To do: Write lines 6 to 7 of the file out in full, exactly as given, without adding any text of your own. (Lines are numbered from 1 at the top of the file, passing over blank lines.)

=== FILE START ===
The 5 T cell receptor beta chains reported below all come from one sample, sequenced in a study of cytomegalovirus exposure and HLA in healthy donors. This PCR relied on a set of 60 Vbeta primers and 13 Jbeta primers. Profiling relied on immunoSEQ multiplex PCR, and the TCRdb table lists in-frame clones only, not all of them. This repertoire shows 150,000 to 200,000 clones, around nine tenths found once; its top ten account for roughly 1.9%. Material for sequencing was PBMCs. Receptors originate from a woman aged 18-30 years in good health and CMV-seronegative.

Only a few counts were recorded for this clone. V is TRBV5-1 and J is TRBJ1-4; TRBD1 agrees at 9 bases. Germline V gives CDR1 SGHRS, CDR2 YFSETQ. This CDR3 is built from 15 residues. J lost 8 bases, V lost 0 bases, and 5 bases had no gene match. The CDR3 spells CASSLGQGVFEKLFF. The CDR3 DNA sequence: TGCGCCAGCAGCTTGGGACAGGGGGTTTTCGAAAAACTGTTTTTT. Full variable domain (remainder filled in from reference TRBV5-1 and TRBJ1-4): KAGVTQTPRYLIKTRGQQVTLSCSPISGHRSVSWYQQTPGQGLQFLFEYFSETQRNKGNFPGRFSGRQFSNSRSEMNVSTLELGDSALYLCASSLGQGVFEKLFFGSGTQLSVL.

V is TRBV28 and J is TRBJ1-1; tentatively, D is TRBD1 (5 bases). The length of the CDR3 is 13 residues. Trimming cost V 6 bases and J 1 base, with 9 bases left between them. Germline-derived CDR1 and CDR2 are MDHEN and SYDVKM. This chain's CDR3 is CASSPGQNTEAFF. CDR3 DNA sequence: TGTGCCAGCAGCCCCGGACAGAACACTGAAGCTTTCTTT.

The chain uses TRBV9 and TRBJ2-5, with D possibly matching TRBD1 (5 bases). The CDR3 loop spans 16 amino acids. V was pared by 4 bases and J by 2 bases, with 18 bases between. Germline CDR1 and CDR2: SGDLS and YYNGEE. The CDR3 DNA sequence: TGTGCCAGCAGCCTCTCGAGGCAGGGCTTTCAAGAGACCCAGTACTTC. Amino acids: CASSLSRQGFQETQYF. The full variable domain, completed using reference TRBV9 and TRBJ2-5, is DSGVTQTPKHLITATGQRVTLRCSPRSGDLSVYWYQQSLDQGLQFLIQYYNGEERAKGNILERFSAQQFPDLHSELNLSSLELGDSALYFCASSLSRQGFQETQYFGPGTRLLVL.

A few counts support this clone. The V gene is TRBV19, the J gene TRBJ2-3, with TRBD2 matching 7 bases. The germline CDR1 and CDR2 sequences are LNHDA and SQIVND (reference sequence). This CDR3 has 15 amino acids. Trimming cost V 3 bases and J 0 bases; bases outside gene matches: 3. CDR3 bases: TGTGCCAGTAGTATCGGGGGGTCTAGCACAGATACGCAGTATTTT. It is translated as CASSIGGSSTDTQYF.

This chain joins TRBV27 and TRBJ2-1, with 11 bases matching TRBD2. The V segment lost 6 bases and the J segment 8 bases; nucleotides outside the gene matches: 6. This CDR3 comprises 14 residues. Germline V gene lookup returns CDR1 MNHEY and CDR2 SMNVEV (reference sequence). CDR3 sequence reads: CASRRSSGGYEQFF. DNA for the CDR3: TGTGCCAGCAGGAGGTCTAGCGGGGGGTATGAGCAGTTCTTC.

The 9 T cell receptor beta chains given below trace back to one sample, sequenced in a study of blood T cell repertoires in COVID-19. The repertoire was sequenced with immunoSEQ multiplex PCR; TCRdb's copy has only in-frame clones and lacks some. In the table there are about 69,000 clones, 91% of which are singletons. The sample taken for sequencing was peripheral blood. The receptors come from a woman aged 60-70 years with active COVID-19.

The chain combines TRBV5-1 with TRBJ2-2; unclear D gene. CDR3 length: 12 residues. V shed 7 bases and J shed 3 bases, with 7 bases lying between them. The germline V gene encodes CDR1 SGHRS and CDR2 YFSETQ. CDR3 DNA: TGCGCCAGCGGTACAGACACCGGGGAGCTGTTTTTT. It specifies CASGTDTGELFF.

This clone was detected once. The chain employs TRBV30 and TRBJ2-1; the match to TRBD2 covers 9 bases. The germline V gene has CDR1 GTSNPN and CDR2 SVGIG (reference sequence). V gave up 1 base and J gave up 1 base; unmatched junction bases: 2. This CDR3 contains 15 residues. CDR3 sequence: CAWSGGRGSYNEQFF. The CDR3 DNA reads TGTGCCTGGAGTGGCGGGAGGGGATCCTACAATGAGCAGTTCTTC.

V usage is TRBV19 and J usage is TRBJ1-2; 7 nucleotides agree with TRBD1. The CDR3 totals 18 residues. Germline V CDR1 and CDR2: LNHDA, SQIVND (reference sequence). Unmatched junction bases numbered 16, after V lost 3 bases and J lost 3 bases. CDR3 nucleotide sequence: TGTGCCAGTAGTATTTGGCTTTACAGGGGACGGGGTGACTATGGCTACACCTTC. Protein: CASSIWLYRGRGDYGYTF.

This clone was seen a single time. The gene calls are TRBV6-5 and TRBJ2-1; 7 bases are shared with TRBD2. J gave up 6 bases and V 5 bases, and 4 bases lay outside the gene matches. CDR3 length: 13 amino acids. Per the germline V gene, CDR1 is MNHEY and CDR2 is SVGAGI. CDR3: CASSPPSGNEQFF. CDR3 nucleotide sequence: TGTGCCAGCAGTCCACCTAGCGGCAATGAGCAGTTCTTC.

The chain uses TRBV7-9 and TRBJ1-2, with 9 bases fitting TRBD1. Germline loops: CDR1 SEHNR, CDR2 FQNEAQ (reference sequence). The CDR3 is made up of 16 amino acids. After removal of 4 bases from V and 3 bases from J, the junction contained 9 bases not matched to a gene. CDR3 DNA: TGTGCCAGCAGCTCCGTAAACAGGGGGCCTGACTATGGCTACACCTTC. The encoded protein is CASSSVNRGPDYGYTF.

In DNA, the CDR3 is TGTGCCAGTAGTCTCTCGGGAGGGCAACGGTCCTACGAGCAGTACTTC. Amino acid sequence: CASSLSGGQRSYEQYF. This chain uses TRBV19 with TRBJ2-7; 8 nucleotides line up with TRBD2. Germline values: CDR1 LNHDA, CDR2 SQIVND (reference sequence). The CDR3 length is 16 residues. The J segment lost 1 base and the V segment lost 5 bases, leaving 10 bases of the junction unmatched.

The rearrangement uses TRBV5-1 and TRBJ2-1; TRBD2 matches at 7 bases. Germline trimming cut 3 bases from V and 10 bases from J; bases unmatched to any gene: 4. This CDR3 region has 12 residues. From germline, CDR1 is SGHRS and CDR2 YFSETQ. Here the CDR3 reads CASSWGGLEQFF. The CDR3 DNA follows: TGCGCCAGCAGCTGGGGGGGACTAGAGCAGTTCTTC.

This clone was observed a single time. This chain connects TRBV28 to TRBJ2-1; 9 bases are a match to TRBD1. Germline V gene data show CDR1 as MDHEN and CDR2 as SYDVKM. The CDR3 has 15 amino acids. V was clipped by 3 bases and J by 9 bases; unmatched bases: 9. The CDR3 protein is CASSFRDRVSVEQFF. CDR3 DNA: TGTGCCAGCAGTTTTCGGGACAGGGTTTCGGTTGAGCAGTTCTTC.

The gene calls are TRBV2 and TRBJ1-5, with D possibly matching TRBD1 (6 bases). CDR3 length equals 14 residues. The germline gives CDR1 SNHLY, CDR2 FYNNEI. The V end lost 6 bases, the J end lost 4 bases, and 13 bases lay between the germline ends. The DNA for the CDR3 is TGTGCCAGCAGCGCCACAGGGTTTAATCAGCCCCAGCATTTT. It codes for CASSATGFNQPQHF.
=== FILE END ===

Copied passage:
This chain joins TRBV27 and TRBJ2-1, with 11 bases matching TRBD2. The V segment lost 6 bases and the J segment 8 bases; nucleotides outside the gene matches: 6. This CDR3 comprises 14 residues. Germline V gene lookup returns CDR1 MNHEY and CDR2 SMNVEV (reference sequence). CDR3 sequence reads: CASRRSSGGYEQFF. DNA for the CDR3: TGTGCCAGCAGGAGGTCTAGCGGGGGGTATGAGCAGTTCTTC.

The 9 T cell receptor beta chains given below trace back to one sample, sequenced in a study of blood T cell repertoires in COVID-19. The repertoire was sequenced with immunoSEQ multiplex PCR; TCRdb's copy has only in-frame clones and lacks some. In the table there are about 69,000 clones, 91% of which are singletons. The sample taken for sequencing was peripheral blood. The receptors come from a woman aged 60-70 years with active COVID-19.